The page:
Bee Asha Singh on Spit It Out: 'It started off as something that could use all of our creative outlets to deal with our separate traumas'

Bee Asha Singh on Spit It Out: 'It started off as something that could use all of our creative outlets to deal with all of our separate traumas'

Scottish rapper discusses appearing in Léa Luiz de Oliveira's documentary and opening up a dialogue around sexual assault

We need to talk more about sex, according to The Honey Farm rapper Bee Asha Singh. Not just the basics and the how-tos, but the nitty gritty nuances of consent, desire, and learning how to communicate. Singh would know. Three years ago she was raped on holiday in Thailand, and she has been managing its impact ever since.

She's teamed up with film director Léa Luiz de Oliveira and animator Nisan Yetkin to appear in the documentary Spit It Out, which pools their collective talents to open up a dialogue around sexual assault. Using film, poetry, and animation, it documents the therapeutic, and at times uneasy, relationship between recovery and creativity. 'It started off as something that could use all of our creative outlets to deal with all of our separate traumas,' says Singh. 'It is based around me, but it was definitely putting all of our recovery within it.'

The project has grown into a plea for all of us to air our sexual wants and hang-ups and make room for better, more consensual sex. It's about foregoing repression and making space for questions so we can all be better educated about each other's boundaries. 'You should be able to talk not only with your sexual partner, but with your friends, even sometimes with family,' says Luiz de Oliveira. 'It's such a taboo subject, but it's part of our daily lives and it has more consequences that we realise.'

Singh faces a dilemma over the course of the film. Taking antidepressants has helped her manage symptoms like depression and agoraphobia, but she increasingly feels that they are also hampering her creativity. A transcontinental trip isn't part of the original plan, but when Singh feels the pull to her father's childhood home in India, Luiz de Oliveira is right behind with camera in tow. 'It was really scary to have to leave again because last time I was away I was really hurt,' says Singh. 'India's like that middle-ground safe space. So often, when I've had bad experiences, or I'm struggling with something, I'll go there to get the tools I need to come home and feel whole again.'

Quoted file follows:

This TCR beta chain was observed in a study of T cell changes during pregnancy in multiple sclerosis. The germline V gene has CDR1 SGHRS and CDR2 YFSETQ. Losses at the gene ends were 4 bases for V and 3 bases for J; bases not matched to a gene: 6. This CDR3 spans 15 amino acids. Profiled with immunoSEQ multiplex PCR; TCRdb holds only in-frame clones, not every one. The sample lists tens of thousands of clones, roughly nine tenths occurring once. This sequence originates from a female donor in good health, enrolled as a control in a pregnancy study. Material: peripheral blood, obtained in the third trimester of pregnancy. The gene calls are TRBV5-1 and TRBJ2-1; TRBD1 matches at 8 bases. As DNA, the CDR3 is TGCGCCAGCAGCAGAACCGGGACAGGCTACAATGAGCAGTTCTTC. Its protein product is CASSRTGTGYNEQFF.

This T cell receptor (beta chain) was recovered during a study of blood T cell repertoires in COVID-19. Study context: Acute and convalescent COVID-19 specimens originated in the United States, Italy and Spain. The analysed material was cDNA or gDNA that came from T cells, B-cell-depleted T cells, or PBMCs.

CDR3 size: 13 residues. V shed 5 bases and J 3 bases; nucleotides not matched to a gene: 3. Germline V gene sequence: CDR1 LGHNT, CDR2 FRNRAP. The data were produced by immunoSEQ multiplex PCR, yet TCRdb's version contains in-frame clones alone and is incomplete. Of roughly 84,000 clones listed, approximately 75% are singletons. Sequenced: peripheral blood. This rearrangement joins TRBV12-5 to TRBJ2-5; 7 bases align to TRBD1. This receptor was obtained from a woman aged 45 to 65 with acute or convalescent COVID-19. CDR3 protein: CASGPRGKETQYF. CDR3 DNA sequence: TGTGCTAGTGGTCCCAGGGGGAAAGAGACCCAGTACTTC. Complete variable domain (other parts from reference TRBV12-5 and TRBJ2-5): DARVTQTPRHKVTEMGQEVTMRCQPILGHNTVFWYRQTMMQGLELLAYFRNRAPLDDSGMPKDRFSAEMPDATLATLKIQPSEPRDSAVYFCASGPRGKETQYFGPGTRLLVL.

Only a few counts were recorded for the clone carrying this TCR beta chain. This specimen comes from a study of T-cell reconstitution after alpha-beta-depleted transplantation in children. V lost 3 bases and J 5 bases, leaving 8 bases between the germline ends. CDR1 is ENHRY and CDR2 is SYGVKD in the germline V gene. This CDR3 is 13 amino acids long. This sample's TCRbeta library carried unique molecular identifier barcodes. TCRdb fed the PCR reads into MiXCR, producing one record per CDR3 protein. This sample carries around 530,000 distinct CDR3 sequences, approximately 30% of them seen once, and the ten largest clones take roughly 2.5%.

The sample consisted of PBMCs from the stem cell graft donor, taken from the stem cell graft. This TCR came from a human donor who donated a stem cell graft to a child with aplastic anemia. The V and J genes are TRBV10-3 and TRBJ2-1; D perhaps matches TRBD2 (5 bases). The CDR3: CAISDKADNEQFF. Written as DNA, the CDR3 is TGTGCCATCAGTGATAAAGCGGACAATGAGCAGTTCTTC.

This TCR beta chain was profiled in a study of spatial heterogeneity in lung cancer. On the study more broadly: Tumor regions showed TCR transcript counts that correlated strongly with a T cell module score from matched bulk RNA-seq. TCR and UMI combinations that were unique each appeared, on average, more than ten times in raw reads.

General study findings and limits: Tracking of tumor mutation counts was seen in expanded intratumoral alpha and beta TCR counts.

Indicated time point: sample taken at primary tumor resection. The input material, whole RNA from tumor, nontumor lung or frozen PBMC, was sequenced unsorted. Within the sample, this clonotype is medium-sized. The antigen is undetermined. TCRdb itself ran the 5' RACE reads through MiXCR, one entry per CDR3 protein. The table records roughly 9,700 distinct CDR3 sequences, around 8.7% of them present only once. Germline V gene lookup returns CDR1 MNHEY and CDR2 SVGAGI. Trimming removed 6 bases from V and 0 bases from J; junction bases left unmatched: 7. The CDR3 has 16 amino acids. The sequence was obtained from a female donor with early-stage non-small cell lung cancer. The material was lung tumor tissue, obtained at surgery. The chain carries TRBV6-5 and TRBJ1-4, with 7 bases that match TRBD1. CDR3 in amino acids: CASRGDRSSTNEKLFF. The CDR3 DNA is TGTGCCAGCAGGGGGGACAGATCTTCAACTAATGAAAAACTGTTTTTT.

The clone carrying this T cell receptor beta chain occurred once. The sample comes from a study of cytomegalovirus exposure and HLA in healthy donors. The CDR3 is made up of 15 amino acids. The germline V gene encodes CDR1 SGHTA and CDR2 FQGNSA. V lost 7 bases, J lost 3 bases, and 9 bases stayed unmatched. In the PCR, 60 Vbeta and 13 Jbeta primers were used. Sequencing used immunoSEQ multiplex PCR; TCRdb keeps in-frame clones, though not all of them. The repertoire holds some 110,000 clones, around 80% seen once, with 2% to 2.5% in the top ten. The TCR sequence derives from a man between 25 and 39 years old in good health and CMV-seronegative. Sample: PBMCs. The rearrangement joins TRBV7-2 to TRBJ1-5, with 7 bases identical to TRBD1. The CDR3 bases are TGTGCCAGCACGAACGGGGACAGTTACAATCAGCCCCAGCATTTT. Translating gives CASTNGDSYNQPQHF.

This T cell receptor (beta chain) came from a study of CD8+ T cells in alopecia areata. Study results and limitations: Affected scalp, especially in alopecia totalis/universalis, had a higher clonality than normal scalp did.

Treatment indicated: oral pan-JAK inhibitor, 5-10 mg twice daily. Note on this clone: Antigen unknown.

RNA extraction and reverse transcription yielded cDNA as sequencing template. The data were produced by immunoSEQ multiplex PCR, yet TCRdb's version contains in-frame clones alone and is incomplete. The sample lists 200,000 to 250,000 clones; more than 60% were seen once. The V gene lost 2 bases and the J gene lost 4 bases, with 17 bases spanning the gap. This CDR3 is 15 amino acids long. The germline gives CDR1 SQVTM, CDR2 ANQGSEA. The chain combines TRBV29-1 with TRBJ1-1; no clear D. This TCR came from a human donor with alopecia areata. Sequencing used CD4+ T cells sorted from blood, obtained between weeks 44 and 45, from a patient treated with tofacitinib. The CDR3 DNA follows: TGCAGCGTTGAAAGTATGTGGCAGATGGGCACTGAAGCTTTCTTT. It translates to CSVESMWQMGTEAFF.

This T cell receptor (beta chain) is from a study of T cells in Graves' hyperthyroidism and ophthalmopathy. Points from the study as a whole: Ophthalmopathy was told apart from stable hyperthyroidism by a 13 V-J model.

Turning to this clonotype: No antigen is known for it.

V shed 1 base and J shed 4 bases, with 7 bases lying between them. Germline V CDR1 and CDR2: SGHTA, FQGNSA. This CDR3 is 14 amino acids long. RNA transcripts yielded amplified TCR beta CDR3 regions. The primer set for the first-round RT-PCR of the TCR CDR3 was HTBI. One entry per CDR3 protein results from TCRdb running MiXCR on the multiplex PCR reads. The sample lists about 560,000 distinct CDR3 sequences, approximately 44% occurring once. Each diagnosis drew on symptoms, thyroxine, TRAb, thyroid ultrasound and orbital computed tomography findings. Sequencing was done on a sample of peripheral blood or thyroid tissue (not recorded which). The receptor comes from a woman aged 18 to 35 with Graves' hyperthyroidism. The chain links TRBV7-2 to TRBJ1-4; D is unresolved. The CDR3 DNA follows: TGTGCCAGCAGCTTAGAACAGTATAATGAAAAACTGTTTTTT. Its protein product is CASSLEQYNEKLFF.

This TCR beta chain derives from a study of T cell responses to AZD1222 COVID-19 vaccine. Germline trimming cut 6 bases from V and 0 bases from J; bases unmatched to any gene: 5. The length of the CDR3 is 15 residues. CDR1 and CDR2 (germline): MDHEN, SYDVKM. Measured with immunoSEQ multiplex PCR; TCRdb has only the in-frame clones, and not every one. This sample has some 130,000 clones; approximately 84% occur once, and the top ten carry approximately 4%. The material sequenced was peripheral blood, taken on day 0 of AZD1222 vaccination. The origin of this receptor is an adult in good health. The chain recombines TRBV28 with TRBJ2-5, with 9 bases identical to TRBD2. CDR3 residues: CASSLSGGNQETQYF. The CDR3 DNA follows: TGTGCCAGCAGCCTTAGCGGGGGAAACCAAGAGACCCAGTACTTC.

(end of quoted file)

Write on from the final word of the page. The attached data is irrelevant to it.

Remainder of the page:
Bee Asha Singh on Spit It Out: 'It started off as something that could use all of our creative outlets to deal with all of our separate traumas'

More twists and turns shape the story of Singh's recovery, helping her to stop her medication and lean into her art instead. 'I had the camera all the time, and then one night I say I'm going to put it at the hostel,' says Luiz de Oliveira. 'I'd been filming the last four days in Mumbai so I was just wanting to chill, and we arrived and there is an open mic. Bee and I looked at each other like-'

'I'm going to have to do that, right?' Singh chimes in. 'That started a whole new chapter in India of me performing all the time.' Singh was invited to read her spoken word all over Goa, and settled into her lone voice as a means of expressing her trauma. It's a marked departure from her usual high energy raps with The Honey Farm, though sexuality runs as a common theme throughout both. 'It's pulling back our own sexual power,' Singh says of her 'badass bitch' rapper persona. 'When I feel low and I go and do The Honey Farm stuff, I feel amazing when I come offstage. I feel uplifted. Whereas with spoken word, it delves me into a darker place, but that's also a comfortable darkness. Both are just as important for me.'

Speaking out is everything to Singh, both for processing trauma and reclaiming her sexuality. It also keeps her safe, a measure she and Luiz de Oliveira argue is essential to preserving the joy of sex. 'I'm really direct because I have to be,' says Singh. 'If I'm not then something bad might happen to me, and I'm not going to let that happen again. The more open you are, the more comfortable you should be having sex, right?'

'There's a moment in India where Bee met someone,' says Luiz de Oliveira. 'I'm like, how was your date?'

'We had sex and the whole time we were talking,' says Singh.

'I think it's so important,' Luiz de Oliveira continues. 'She says because we were talking, there was consent. It's as simple as that.'

Spit It Out airs on BBC Scotland, Tue 18 Jun, 11pm.

Post a comment